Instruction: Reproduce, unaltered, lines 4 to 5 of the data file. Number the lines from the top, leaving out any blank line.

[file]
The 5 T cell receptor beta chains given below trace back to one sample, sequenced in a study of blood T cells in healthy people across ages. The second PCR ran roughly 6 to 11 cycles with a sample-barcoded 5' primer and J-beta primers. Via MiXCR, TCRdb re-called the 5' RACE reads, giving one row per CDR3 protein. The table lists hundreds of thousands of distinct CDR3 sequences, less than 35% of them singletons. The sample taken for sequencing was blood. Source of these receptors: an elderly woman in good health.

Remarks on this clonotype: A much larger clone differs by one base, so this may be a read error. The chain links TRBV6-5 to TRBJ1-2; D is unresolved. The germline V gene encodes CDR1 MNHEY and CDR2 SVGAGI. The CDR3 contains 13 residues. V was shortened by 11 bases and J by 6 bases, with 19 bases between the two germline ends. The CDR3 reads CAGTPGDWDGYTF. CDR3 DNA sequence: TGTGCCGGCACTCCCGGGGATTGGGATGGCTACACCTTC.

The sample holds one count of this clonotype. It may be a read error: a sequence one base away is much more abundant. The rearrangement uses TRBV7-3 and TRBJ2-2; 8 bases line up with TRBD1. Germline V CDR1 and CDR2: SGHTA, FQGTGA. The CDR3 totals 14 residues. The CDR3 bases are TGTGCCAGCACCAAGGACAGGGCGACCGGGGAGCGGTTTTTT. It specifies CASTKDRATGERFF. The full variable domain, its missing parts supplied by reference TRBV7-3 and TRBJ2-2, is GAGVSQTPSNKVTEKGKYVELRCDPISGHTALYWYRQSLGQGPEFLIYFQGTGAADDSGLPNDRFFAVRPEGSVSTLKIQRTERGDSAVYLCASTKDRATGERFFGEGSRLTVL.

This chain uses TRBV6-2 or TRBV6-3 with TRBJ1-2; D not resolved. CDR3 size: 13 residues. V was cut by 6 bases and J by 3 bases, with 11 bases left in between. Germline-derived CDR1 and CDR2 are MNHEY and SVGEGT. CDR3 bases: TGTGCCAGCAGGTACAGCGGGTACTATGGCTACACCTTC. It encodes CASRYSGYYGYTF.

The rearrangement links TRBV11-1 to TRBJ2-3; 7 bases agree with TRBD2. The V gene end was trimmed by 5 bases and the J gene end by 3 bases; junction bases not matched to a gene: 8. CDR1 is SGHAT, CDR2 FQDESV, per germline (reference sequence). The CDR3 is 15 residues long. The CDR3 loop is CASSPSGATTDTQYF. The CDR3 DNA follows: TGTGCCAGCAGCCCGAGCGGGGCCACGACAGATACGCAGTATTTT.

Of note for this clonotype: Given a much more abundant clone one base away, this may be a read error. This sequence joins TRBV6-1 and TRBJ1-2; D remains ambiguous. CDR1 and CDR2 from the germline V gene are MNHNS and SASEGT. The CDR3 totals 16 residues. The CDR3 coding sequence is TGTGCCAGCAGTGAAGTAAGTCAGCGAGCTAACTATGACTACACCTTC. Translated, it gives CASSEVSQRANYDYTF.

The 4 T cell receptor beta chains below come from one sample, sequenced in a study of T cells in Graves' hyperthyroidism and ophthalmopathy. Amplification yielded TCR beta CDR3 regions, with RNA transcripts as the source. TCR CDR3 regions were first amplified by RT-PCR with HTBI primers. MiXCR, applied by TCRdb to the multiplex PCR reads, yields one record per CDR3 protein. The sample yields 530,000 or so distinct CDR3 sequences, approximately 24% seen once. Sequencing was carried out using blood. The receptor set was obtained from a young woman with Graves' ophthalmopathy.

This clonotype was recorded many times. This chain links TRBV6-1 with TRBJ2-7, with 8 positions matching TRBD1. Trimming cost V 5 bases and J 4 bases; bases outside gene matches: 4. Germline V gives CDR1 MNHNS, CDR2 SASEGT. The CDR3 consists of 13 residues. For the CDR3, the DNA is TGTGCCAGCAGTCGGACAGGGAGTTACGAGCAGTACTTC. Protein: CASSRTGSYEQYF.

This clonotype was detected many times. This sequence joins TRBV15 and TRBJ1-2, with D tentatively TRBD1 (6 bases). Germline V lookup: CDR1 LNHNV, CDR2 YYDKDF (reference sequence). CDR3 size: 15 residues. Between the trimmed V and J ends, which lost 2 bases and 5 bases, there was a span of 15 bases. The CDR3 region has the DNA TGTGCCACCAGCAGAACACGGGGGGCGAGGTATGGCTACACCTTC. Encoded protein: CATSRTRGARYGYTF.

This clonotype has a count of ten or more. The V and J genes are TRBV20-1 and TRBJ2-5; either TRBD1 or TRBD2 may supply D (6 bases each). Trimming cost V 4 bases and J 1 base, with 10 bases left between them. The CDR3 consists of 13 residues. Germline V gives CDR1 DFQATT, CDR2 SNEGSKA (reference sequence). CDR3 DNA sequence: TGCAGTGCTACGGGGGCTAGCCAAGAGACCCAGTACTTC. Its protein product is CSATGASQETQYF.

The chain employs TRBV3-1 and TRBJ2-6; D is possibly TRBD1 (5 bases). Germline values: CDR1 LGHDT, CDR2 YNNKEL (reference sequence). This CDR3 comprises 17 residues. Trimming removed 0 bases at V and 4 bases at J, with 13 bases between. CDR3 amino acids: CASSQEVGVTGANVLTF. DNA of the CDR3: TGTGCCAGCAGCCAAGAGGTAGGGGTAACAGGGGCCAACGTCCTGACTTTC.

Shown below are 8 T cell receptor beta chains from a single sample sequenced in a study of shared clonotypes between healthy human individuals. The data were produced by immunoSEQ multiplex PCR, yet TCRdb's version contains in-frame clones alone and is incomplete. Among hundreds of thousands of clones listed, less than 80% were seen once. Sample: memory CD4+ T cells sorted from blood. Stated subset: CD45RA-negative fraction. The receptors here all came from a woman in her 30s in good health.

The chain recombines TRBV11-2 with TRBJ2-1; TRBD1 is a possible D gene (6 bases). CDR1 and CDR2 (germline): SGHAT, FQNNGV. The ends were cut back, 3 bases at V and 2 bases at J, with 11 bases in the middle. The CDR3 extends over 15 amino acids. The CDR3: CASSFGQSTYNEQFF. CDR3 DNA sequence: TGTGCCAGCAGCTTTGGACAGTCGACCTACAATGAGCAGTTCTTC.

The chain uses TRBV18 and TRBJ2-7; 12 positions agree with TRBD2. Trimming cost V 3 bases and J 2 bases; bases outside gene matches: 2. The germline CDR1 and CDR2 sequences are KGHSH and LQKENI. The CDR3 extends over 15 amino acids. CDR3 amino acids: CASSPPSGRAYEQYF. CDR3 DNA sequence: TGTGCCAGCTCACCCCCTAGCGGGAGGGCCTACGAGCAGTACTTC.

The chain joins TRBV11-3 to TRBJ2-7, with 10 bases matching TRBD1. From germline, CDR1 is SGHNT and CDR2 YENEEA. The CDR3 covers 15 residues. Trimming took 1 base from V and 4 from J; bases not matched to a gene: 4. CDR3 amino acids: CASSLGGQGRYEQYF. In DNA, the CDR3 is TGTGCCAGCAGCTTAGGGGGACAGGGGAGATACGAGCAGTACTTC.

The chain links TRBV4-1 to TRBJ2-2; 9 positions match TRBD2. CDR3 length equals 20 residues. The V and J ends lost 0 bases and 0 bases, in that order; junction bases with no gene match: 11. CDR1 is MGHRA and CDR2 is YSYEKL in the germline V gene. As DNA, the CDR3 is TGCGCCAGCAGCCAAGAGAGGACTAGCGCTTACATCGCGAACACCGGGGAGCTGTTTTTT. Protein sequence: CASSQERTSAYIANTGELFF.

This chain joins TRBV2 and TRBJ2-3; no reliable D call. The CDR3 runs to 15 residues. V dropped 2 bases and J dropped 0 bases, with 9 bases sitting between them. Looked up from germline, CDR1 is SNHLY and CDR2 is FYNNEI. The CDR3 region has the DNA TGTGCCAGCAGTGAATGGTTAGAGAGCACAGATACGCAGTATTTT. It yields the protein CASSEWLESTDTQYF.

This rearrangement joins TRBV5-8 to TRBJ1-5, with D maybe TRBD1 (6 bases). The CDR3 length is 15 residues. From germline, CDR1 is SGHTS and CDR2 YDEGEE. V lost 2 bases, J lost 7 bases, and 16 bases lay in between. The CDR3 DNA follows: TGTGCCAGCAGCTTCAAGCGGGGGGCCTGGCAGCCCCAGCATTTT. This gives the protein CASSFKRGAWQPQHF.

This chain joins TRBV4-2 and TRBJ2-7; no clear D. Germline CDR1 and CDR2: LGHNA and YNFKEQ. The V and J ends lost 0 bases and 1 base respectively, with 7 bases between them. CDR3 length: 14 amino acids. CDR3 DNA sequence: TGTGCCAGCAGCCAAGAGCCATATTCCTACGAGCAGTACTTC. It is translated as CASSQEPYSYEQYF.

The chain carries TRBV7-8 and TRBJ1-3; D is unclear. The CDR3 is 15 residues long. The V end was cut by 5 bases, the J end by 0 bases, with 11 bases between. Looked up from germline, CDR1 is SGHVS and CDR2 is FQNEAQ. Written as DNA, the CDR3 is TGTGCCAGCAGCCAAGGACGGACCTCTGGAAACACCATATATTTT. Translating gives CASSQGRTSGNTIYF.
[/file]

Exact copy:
This chain uses TRBV6-2 or TRBV6-3 with TRBJ1-2; D not resolved. CDR3 size: 13 residues. V was cut by 6 bases and J by 3 bases, with 11 bases left in between. Germline-derived CDR1 and CDR2 are MNHEY and SVGEGT. CDR3 bases: TGTGCCAGCAGGTACAGCGGGTACTATGGCTACACCTTC. It encodes CASRYSGYYGYTF.

The rearrangement links TRBV11-1 to TRBJ2-3; 7 bases agree with TRBD2. The V gene end was trimmed by 5 bases and the J gene end by 3 bases; junction bases not matched to a gene: 8. CDR1 is SGHAT, CDR2 FQDESV, per germline (reference sequence). The CDR3 is 15 residues long. The CDR3 loop is CASSPSGATTDTQYF. The CDR3 DNA follows: TGTGCCAGCAGCCCGAGCGGGGCCACGACAGATACGCAGTATTTT.